• Doranna says:

      Hey there! Are you Amy who’s been helping so much with Dart’s situation, or are you a total coincidence? ;>

      I think most decent agility handlers put this much thought into such choices–or just into performance in general. Take Connery and tracking–it’s obvious that he prefers air scenting, and that means that tracking past a certain point isn’t morale-building to him. But *searching*–as in the lost cat SAR that we’ve nibbled the front edges of doing–is a very similar activity that he really seems to enjoy. So I direct his weekend tracking to morale-building work and he’s certainly got the skill (and more) to try for a TD this coming January, but unlike Dart, he’s not training for VST except by certain coincidences. And then we’ll really address the potential for hunting lost cats…

      Speaking of tracking…I should go out and lay a track in the rare leftover damp!

  9. Laurie says:

    Loved watching the Dart video — he looked like he was having so much fun! And that’s what any kind of agility/tracking should be, or at least that’s my opinion. Yes, the course should be challenging but not absurdly so, and never so difficult that the dog running it is demoralized because of it’s deliberately uncomfortable changes of course. Running agility and tracking courses should be joyful for the 4-legged participants! (And the 2-legged participants shouldn’t be totally stressed out about attempting to figure out where-in-the-hell the course is going.)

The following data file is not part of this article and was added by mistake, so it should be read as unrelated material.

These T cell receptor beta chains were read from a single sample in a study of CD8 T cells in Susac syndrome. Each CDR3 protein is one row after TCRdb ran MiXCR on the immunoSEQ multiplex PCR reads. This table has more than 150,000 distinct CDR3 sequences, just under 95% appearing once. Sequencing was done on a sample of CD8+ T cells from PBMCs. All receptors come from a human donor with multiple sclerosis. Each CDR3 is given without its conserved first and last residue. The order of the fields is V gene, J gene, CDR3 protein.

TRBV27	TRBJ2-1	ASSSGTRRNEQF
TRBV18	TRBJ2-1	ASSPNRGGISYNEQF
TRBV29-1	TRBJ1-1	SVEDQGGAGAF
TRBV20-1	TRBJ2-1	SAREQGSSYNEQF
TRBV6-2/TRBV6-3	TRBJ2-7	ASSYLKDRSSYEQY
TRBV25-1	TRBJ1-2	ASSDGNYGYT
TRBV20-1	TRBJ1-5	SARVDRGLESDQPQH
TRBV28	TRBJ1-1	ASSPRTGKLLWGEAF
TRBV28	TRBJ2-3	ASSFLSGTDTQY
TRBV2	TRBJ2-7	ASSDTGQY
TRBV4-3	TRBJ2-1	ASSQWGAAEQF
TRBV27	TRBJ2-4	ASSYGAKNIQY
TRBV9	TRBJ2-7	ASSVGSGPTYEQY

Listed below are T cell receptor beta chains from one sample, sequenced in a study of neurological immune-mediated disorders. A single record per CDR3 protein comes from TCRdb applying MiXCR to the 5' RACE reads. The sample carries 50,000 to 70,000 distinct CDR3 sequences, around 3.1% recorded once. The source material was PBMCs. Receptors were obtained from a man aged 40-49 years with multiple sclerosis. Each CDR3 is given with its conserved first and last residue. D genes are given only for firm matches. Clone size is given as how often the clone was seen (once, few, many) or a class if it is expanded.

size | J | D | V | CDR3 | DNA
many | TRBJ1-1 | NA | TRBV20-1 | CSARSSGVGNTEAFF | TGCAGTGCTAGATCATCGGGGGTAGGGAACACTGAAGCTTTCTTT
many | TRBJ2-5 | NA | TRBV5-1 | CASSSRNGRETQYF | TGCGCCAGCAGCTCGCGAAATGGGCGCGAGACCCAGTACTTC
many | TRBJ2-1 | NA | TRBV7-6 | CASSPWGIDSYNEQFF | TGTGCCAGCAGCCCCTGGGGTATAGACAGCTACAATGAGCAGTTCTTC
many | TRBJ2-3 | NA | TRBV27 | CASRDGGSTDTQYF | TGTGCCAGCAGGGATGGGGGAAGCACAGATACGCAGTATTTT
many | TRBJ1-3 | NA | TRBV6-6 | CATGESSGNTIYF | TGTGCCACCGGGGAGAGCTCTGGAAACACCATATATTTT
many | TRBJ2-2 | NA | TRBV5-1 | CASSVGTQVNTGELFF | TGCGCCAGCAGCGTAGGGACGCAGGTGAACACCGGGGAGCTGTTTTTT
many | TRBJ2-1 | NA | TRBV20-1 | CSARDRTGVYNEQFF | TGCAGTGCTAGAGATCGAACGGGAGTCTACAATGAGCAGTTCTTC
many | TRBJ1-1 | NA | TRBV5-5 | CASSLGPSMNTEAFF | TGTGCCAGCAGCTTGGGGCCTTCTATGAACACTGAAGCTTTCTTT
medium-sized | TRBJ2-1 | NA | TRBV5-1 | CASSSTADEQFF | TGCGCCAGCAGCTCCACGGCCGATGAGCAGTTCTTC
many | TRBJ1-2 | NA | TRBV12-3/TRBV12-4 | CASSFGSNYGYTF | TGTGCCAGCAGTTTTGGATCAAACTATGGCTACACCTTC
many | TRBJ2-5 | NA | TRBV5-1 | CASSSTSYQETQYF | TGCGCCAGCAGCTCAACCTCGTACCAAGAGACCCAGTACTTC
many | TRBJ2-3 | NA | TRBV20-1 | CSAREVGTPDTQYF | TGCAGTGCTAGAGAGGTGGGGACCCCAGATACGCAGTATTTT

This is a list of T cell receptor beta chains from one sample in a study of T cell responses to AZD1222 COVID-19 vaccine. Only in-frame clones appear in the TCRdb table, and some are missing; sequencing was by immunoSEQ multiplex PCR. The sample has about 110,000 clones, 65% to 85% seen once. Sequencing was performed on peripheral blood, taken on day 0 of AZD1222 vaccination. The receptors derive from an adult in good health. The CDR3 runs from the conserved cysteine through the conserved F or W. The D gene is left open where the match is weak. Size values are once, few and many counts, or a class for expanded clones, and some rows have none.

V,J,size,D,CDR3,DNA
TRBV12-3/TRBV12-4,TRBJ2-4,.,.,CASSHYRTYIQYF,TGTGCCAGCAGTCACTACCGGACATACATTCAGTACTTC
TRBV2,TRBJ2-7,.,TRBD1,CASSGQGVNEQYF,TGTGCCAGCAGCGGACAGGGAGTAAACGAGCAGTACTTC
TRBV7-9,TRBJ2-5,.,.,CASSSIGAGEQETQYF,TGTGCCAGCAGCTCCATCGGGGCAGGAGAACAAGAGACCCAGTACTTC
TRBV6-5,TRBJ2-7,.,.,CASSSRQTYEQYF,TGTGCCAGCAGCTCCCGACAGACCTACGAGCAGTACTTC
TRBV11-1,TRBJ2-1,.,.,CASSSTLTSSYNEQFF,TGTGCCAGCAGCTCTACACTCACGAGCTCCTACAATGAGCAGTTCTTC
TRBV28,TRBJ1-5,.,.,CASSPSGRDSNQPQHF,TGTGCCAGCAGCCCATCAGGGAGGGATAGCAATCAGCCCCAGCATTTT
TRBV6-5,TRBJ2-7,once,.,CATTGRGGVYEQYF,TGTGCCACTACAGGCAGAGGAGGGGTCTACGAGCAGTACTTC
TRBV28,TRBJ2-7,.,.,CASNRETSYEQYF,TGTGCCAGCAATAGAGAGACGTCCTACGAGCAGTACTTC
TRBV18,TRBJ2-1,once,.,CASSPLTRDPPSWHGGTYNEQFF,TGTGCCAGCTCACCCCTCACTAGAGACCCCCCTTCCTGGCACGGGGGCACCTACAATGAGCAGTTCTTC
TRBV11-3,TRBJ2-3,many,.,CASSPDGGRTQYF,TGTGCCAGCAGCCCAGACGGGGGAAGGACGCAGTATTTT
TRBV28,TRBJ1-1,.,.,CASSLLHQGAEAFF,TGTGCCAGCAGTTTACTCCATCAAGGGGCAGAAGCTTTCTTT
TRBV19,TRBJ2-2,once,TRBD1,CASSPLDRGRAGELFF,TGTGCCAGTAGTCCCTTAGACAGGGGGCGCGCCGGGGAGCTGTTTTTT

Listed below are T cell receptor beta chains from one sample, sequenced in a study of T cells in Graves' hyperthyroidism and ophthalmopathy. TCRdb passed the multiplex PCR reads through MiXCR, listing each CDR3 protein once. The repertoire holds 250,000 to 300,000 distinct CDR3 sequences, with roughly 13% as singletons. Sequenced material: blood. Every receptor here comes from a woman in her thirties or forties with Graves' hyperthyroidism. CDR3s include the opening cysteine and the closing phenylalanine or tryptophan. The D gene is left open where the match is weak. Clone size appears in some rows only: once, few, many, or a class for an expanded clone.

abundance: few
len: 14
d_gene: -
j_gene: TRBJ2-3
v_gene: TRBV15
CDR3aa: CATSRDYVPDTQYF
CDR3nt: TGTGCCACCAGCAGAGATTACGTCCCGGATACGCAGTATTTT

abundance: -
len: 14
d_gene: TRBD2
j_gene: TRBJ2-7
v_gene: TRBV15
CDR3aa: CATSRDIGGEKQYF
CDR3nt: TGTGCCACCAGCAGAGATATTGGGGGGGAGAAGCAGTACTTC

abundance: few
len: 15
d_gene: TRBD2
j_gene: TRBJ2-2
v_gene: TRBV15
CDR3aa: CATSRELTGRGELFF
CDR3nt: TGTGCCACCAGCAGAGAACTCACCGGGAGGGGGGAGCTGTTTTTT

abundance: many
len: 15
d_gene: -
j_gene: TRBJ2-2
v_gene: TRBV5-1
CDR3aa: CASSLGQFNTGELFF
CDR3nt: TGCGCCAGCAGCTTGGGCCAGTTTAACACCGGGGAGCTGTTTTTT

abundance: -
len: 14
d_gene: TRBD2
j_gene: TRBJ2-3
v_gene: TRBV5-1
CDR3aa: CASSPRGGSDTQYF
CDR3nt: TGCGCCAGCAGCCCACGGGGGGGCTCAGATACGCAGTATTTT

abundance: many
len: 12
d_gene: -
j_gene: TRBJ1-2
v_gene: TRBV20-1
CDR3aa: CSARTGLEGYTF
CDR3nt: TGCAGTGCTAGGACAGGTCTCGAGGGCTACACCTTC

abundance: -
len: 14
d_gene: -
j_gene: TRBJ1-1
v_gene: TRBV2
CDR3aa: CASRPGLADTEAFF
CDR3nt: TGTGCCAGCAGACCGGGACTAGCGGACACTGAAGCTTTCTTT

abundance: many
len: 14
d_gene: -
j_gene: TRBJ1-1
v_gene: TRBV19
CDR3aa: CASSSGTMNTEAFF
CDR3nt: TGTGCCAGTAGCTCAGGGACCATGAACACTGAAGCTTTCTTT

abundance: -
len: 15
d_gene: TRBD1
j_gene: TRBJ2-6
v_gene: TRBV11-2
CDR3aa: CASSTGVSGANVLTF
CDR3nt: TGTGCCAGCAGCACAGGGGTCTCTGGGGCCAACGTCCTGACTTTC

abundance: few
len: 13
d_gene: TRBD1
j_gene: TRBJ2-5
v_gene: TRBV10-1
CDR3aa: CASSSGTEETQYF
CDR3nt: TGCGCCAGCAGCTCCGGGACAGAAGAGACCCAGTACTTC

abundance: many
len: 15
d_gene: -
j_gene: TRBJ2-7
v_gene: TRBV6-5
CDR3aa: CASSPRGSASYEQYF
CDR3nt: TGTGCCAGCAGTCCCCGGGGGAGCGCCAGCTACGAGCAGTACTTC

Hooray for Dart and I certainly hope he (and you!) are feeling much better. He is such a cutie.

  10. Doranna says:

    Dart’s treading the fine line between having a BLAST and being thoughtful; he’s definitely not up to full speed (this course was a little too tight for that, anyway). But his happy is peeking through in his tail action–his classic “upper third” wag. ;>

    And yes, I tend to get really resentful of any course I think demotivates the dog. By that I mean courses where it’s so impossible to set a handling line in advance that the whole experience, for the dog, is being called off what they *think* is next. That’s just not fair to the dogs. My next biggest peeve is where the course is set to force certain handling choices instead of allowing the handler to choose the option that is most natural for *that* dog.

    Not that I’m opinionated. Or anything.

    Dart is currently asymptomatic and hasn’t had an episode since Saturday evening; he’s on new supplements to calm what *might* be going on, the current test results have eliminated those terribly dire potential diseases, and on Monday he’ll go in for some imaging to see if we can pin down what’s going on. Fingers crossed!